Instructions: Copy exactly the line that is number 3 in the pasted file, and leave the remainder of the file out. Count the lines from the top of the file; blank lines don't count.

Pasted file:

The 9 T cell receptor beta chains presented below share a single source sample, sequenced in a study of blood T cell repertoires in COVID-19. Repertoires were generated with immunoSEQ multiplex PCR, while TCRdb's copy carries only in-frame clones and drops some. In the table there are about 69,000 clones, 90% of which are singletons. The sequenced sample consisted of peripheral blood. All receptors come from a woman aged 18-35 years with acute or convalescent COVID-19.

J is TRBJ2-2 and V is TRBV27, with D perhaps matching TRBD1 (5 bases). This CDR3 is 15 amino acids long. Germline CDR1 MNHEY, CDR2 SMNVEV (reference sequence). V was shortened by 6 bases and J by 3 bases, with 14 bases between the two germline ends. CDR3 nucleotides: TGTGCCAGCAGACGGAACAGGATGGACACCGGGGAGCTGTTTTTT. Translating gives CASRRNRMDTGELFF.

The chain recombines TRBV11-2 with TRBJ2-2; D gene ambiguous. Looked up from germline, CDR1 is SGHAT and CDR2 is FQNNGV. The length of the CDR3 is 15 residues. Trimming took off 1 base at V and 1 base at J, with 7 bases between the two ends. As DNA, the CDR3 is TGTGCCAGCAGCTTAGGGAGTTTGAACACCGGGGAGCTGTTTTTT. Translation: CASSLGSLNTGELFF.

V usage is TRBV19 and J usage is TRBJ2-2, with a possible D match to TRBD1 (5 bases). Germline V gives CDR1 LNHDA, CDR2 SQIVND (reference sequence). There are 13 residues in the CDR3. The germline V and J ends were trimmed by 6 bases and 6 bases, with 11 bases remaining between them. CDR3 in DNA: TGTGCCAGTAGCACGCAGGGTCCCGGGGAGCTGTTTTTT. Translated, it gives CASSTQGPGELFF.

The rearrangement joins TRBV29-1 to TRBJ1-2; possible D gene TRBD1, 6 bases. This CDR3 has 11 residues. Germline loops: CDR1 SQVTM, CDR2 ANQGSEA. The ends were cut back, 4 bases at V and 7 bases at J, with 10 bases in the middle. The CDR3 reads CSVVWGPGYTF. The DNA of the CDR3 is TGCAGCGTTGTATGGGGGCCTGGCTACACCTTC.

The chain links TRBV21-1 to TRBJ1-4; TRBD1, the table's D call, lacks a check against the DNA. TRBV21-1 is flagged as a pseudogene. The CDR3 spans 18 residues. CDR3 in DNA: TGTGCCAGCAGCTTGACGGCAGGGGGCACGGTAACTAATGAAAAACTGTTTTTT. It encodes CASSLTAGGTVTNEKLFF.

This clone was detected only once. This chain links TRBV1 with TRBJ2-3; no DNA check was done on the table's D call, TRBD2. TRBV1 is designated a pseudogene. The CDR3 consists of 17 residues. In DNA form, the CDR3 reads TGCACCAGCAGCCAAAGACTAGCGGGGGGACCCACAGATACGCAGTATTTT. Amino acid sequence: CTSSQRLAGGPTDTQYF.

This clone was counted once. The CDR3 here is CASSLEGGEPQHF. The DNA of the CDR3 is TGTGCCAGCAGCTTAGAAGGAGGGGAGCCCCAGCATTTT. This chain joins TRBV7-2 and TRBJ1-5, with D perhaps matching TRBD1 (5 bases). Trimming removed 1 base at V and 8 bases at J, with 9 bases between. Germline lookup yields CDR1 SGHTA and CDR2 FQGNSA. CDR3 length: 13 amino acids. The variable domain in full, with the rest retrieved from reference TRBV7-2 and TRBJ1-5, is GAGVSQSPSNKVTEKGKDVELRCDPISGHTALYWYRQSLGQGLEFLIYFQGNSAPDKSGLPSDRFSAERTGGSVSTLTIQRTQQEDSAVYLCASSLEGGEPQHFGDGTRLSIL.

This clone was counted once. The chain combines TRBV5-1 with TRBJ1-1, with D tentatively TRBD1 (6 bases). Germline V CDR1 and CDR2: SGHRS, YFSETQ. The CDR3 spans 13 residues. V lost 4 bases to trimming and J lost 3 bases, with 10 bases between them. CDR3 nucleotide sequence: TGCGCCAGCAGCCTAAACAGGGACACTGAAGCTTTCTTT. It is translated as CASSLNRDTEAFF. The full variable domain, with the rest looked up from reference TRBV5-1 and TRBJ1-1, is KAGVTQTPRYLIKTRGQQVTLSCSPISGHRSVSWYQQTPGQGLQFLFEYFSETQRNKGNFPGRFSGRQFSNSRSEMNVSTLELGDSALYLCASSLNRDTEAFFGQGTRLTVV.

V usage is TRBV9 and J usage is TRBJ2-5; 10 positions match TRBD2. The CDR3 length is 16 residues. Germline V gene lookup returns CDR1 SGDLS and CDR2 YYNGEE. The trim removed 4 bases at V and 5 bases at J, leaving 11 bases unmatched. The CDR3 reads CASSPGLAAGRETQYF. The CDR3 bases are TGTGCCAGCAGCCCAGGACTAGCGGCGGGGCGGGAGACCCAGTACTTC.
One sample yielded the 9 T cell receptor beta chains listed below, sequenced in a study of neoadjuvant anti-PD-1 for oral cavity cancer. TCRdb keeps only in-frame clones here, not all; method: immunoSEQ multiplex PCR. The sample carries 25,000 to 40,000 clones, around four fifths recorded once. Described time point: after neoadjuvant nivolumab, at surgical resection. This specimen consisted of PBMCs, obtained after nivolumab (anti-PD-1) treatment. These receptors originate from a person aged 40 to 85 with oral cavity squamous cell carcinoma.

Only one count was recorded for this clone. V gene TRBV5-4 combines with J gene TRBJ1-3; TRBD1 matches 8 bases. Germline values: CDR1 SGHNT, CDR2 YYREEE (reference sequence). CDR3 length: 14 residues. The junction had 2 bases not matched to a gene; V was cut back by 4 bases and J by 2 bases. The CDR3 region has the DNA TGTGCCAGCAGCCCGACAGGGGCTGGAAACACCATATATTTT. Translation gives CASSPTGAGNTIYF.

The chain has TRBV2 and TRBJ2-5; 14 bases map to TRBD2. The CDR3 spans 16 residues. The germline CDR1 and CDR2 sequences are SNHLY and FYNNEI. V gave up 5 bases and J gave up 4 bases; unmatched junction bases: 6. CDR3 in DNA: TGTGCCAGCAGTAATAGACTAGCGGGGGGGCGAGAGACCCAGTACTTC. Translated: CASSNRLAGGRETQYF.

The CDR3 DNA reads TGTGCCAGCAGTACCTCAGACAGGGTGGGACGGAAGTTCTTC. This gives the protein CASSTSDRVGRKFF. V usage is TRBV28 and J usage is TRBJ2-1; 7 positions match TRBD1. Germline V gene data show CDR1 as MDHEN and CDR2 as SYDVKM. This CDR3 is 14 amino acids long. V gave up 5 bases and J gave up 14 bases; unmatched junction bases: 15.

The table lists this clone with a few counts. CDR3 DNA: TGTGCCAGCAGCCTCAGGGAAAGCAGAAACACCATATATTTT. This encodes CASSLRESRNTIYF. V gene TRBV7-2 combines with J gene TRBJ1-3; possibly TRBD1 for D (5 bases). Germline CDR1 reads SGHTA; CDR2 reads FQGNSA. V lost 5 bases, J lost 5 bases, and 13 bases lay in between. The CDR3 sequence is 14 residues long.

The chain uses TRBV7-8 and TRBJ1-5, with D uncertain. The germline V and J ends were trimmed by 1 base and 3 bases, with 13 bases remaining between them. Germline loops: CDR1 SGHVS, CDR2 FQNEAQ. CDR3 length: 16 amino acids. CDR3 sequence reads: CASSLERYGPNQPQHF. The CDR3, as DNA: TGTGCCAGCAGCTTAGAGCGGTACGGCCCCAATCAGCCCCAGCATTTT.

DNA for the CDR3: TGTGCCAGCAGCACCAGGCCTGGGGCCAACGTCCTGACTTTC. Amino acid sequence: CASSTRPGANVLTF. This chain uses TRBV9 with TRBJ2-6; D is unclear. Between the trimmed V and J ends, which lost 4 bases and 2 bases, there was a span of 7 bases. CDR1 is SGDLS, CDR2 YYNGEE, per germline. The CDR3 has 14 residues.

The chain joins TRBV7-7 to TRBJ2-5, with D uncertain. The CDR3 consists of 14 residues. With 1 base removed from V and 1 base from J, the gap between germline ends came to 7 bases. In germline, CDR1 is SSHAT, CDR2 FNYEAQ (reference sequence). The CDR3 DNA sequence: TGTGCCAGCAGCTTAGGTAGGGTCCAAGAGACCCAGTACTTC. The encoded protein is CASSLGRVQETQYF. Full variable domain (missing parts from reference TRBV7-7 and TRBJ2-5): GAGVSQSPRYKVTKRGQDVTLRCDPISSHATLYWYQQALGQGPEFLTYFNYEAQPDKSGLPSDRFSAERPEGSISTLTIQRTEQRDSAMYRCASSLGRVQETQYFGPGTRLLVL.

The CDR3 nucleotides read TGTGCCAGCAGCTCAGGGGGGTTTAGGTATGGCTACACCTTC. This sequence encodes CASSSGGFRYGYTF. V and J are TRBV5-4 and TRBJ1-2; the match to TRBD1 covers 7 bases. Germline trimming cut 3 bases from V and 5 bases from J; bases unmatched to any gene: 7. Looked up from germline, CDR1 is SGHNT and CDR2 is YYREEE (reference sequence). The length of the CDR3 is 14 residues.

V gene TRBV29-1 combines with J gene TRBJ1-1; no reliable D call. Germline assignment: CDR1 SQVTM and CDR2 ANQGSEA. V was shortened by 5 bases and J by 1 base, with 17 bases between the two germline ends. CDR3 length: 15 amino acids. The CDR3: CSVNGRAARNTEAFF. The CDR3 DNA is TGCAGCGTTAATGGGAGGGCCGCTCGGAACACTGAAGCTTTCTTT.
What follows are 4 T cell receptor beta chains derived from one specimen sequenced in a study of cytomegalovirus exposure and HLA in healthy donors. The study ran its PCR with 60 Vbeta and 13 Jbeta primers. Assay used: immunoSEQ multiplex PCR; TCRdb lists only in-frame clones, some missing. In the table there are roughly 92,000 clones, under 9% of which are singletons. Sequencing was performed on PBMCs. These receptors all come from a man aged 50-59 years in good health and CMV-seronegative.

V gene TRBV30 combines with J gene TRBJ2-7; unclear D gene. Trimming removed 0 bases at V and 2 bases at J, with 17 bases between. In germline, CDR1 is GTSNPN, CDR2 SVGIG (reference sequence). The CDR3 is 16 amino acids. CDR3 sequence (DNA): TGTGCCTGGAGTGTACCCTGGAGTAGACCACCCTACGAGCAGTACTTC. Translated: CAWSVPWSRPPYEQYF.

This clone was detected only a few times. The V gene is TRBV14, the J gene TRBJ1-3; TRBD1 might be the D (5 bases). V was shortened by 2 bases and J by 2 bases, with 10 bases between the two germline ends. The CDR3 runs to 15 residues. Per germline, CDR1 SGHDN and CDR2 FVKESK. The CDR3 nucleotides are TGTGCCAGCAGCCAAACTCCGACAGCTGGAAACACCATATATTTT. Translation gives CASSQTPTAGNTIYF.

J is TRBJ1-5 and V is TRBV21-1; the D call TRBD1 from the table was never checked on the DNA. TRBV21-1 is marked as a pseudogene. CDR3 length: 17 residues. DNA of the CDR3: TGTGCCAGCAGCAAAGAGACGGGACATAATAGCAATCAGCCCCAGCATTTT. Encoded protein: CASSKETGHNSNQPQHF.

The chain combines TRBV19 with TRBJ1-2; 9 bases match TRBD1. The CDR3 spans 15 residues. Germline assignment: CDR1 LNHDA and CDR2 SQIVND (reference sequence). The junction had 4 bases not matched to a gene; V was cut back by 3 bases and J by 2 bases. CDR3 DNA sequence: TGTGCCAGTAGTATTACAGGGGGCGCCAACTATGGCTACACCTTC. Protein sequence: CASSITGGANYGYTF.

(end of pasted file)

The chain recombines TRBV11-2 with TRBJ2-2; D gene ambiguous. Looked up from germline, CDR1 is SGHAT and CDR2 is FQNNGV. The length of the CDR3 is 15 residues. Trimming took off 1 base at V and 1 base at J, with 7 bases between the two ends. As DNA, the CDR3 is TGTGCCAGCAGCTTAGGGAGTTTGAACACCGGGGAGCTGTTTTTT. Translation: CASSLGSLNTGELFF.